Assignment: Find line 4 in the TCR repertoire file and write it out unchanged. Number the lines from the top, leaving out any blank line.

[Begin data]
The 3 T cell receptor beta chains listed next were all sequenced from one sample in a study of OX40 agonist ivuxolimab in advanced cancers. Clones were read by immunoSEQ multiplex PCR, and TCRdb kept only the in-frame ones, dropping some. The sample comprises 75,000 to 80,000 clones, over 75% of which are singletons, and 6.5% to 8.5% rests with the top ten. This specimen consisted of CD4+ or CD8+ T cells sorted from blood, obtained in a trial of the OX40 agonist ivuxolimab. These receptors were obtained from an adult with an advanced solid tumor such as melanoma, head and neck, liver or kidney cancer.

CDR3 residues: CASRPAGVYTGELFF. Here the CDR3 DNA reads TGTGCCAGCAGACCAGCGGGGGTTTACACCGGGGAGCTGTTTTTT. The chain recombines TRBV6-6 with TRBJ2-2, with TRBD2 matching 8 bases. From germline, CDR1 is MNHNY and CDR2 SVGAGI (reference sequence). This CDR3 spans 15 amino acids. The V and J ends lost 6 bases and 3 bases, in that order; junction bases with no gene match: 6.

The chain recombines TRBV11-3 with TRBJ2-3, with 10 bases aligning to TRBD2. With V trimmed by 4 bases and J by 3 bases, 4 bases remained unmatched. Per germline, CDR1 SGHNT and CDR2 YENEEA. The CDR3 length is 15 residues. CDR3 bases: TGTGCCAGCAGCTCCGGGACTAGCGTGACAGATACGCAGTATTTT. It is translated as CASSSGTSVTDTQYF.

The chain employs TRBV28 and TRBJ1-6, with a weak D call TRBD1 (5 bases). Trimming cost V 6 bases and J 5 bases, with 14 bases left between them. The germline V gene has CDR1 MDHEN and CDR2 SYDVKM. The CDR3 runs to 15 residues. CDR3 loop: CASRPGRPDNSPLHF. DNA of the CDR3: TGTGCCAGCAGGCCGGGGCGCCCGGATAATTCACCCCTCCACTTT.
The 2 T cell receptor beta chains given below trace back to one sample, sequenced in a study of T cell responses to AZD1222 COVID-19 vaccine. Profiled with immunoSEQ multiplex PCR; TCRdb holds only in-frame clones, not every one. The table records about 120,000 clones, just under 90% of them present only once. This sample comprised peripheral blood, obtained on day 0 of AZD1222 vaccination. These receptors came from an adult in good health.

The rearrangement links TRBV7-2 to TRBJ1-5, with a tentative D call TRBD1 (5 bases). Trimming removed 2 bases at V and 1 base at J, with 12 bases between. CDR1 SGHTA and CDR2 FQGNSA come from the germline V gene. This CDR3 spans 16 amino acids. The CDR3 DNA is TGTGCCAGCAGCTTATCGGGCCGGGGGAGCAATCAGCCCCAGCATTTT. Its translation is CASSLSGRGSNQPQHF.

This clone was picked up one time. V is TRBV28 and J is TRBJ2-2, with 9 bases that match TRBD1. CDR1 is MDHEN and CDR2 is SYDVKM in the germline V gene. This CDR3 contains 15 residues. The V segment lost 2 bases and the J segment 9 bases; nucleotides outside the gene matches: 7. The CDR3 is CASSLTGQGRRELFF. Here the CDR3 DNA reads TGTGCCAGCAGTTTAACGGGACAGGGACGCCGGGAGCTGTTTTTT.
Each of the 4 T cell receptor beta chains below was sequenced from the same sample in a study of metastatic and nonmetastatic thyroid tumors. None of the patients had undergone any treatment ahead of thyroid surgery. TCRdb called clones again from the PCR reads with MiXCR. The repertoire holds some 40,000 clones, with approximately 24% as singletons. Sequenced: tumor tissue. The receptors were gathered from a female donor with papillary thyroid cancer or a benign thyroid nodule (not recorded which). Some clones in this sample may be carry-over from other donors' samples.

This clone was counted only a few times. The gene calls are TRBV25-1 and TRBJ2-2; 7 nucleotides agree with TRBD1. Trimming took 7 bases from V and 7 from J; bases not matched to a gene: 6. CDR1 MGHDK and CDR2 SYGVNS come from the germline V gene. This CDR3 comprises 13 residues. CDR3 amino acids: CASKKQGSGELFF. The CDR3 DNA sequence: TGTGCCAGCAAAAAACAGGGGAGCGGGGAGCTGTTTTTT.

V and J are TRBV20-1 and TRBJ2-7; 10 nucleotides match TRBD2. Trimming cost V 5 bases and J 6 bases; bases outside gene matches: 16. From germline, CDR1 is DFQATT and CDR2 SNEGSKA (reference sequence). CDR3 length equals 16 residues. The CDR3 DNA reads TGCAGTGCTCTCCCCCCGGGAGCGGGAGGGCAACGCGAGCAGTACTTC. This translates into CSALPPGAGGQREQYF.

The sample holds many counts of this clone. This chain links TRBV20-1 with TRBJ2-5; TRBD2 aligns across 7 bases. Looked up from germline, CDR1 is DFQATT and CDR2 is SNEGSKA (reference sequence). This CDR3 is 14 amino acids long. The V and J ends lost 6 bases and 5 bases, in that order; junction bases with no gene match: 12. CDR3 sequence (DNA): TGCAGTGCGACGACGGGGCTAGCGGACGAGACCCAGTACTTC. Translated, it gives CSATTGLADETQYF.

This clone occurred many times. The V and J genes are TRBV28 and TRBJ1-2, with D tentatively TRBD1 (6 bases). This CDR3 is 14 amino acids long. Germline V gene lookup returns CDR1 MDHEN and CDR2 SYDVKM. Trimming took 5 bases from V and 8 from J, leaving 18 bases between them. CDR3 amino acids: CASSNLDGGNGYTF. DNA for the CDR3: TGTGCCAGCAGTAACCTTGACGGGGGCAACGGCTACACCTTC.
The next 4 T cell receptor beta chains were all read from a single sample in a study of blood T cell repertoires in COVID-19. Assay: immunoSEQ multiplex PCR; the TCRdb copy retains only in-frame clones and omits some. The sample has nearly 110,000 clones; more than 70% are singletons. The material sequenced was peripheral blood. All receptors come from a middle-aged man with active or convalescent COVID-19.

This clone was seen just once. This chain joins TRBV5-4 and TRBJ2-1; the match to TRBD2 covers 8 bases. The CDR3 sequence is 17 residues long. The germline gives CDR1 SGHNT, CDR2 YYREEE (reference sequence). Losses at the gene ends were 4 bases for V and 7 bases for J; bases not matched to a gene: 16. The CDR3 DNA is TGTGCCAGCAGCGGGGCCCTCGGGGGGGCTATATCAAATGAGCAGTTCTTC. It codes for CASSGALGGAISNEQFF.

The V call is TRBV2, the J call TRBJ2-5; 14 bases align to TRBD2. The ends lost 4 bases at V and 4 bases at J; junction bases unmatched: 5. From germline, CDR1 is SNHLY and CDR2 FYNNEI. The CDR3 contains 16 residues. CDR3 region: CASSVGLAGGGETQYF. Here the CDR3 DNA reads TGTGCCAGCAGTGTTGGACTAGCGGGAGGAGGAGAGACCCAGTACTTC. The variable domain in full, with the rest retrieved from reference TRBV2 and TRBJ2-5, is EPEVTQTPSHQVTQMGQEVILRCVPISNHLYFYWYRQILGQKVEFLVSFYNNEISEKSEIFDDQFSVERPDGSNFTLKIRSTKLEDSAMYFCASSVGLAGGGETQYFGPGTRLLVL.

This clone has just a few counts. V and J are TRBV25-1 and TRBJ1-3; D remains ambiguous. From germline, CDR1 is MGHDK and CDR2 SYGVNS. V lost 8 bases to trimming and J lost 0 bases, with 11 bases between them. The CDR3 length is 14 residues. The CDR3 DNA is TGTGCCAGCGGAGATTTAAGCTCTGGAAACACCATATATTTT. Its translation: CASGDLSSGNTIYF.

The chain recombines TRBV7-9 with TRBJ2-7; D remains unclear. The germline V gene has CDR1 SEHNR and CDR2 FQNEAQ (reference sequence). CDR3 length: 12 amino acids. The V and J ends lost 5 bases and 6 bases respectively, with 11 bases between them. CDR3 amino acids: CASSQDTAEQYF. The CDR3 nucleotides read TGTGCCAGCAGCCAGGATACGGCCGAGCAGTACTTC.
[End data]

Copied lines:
The chain employs TRBV28 and TRBJ1-6, with a weak D call TRBD1 (5 bases). Trimming cost V 6 bases and J 5 bases, with 14 bases left between them. The germline V gene has CDR1 MDHEN and CDR2 SYDVKM. The CDR3 runs to 15 residues. CDR3 loop: CASRPGRPDNSPLHF. DNA of the CDR3: TGTGCCAGCAGGCCGGGGCGCCCGGATAATTCACCCCTCCACTTT.